This display represents four of the finest condition and complete naval edged weapons an American-Mexican War or Civil War sailor or officer would have carried. There are two fine, regulation naval cutlasses, both made by Ames, one being standard Civil War Model 1860 in fine, complete condition with its orig leather grip, scabbard and frog. The second being the rare, early heavy model 1841. There is a fine Ames model 1852 naval officers sword, with a bright, lustrous blade in its fine, orig scabbard. Also accompanying is a fine mid-19th century lion pommeled naval dirk with blue and gold etched blade in orig scabbard. This is a fine grouping of four of the nicest naval weapons one could find that display beautifully together. Special Note: This item contains or is made of ivory. Do not bid on this lot unless you have read and agreed to our “Ivory Position Statement” and the “Waiver of Legal and Financial Risk to James D. Julia in regards to your Purchase of an Ivory Object”. This information is located in our catalog on pages 30 and 31. PROVENANCE: The Elliott Burka Estate Collection. CONDITION: Model 1860 Cutlass: 26″ blade is grey/bright overall. Full firm mark on blade “Made by Ames Mfg. Co/Chicopee, Mass” date of 1862 and naval inspection marks. Brass hilt is sound and solid with old cleaning and rack numbers. Leather grip wrap is worn through the high areas, though otherwise complete with original twisted wire. Scabbard is sound and solid, though bent at last half inch at final rivet with tear and blade protrudes slightly. Frog is sound and complete. 1841 Cutlass: 21″ two-sided blade is mostly bright with areas of staining, orig tool marks and polish still present, well marked “NP Ames, Springfield” with date 1843 and naval inspectors marks. Scabbard is of Civil War replacement style with two brass mounts, leather is solid though sewing of central seam is broken at most of its length. Model 1852 Naval Officer Sword: 29″ blade is mostly bright and lustrous with small areas of staining, blade and scabbard both signed “Ames, Chicopee, Mass”. Blade exhibits typical patriotic etched panels, each measuring about 18″. Grip is sound and complete with white dyed sharkskin and gilted, twisted wire. Scabbard mounts have been cleaned, though scabbard body is sound and solid with re-dyed areas. Hilt retains much of its original gilt. Dirk exhibits 11-3/4″ curved flat blade with blue and gold etched panels which are mostly retained with areas of staining and pitting. Carved concentric ring, certifiable antique ivory grip is unaltered and orig to this dirk which was made circa 1840. Dirk scabbard fits knife fairly well but mounts exhibit different patina from gilding on cross guard and pommel. 4-56639, 4-56650, 4-56673, 4-56675 JS (6,000-8,000) – Lot 1168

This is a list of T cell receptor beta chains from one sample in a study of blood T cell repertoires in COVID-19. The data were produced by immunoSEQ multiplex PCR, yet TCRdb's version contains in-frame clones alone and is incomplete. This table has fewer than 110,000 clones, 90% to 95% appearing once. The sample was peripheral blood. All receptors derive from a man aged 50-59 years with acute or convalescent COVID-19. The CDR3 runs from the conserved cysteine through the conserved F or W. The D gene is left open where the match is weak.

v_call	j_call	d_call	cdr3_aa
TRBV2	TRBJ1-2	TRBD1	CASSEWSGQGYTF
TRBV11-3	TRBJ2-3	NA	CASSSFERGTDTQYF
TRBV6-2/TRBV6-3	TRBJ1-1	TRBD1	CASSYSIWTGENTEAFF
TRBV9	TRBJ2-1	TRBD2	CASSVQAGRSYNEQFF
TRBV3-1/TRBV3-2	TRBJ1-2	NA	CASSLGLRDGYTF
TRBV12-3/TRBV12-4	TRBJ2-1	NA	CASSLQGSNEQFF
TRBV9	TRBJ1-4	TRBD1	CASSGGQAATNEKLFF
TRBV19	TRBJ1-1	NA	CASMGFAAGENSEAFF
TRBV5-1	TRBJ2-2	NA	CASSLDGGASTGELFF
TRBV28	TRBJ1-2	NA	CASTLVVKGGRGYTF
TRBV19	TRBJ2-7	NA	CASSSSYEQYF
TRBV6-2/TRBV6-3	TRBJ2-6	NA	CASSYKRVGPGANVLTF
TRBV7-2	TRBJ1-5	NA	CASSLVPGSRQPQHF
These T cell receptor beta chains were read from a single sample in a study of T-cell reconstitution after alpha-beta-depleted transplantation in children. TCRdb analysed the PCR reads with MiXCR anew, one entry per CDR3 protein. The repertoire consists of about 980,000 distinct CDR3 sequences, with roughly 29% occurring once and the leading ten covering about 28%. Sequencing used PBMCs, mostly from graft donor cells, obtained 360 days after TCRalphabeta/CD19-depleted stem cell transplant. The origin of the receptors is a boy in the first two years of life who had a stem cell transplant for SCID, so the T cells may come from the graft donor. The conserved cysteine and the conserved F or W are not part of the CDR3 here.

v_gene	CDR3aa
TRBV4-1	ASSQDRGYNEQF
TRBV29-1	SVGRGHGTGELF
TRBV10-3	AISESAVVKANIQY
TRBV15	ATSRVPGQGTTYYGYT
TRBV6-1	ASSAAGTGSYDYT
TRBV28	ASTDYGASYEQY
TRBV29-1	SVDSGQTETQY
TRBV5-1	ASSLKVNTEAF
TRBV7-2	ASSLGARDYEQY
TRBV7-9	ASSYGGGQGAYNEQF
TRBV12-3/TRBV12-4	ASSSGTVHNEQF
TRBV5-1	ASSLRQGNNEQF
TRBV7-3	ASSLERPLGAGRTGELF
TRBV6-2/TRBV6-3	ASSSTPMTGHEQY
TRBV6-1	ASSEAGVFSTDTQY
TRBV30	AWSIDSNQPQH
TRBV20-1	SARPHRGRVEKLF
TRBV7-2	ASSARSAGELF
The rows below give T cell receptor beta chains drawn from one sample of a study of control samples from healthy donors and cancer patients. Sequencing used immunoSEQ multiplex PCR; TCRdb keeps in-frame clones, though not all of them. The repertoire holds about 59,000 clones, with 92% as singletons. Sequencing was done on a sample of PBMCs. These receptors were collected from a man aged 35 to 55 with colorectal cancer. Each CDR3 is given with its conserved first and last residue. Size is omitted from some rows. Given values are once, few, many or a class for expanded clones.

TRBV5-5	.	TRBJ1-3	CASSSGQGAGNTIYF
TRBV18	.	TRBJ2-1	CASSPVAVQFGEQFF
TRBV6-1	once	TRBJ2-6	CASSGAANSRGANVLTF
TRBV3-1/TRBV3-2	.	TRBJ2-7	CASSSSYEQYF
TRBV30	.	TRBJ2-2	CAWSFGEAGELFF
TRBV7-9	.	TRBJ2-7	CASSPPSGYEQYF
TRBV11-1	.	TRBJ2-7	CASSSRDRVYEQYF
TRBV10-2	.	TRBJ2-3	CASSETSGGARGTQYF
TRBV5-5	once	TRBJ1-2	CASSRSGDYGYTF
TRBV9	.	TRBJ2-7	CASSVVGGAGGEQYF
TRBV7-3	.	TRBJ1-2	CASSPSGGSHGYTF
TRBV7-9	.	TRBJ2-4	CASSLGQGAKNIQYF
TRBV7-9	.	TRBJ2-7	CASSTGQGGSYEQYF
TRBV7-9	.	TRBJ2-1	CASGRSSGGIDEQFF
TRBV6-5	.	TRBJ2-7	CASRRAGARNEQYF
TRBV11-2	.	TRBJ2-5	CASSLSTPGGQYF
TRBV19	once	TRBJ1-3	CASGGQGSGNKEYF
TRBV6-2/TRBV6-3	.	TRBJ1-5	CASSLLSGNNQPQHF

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1169

COLLECTION OF FOUR FINE CIVIL WAR SWORDS.

This display consists of 3 officer swords and 2 enlisted artillery swords, all in excellent condition. 1) Very fine model 1832 short artillery saber made by Ames, dated 1862 with a near mint blade and scabbard. 2) Ames model 1840 light artillery saber date 1865. 3) Model 1850’s staff and field Officers sword with near mint blade retaining most of it’s orig gold plating. 4) Model 1832 medical staff officers sword. This eclectic sampling of Civil War swords shows the diversity of American swords of this era all in excellent, museum quality condition. PROVENANCE: The Elliott Burka Estate Collection. CONDITION: 1) Blade is bright with mostly discernible markings, brass patina. Leather is sound, solid with orig polish, one large edge crack in surface. 2) 32-1/2″ blade is bright with good markings, orig tool marks and inspection marks. Grip retains much of its orig leather and orig twisted wire. Brass is cleaned with mustard colored patina, scabbard is sound with few minor dents and hard metal plated with different inspector. 3) 33″ blade is bright, retaining most of its frost on 18″ etched patriotic panels. Hilt and pommel retain 90% plus orig gold plating. Brass scabbard mounts have been polished, retaining traces of gilt. Throat is missing one mounting screw. Scabbard body retains most of its orig brown finish. 4) 29″ diamond shaped blade is agent marked “Bent & Bush, Boston, Mass” has etched panel “U. S. Medical Staff” and other patriotic motifs. Cruciform guard has languette with large “M S” and stars and oval eagle in handle, regulation to this pattern. Brass scabbard has two dents between drag and middle mount as can be seen in photos. 4-56426, 56643, 56644, 56637 JS (3,000-5,000) – Lot 1169

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1170

GROUP OF FIVE FINE AMERICAN MILITIA OFFICER SWORDS CIRCA 1830.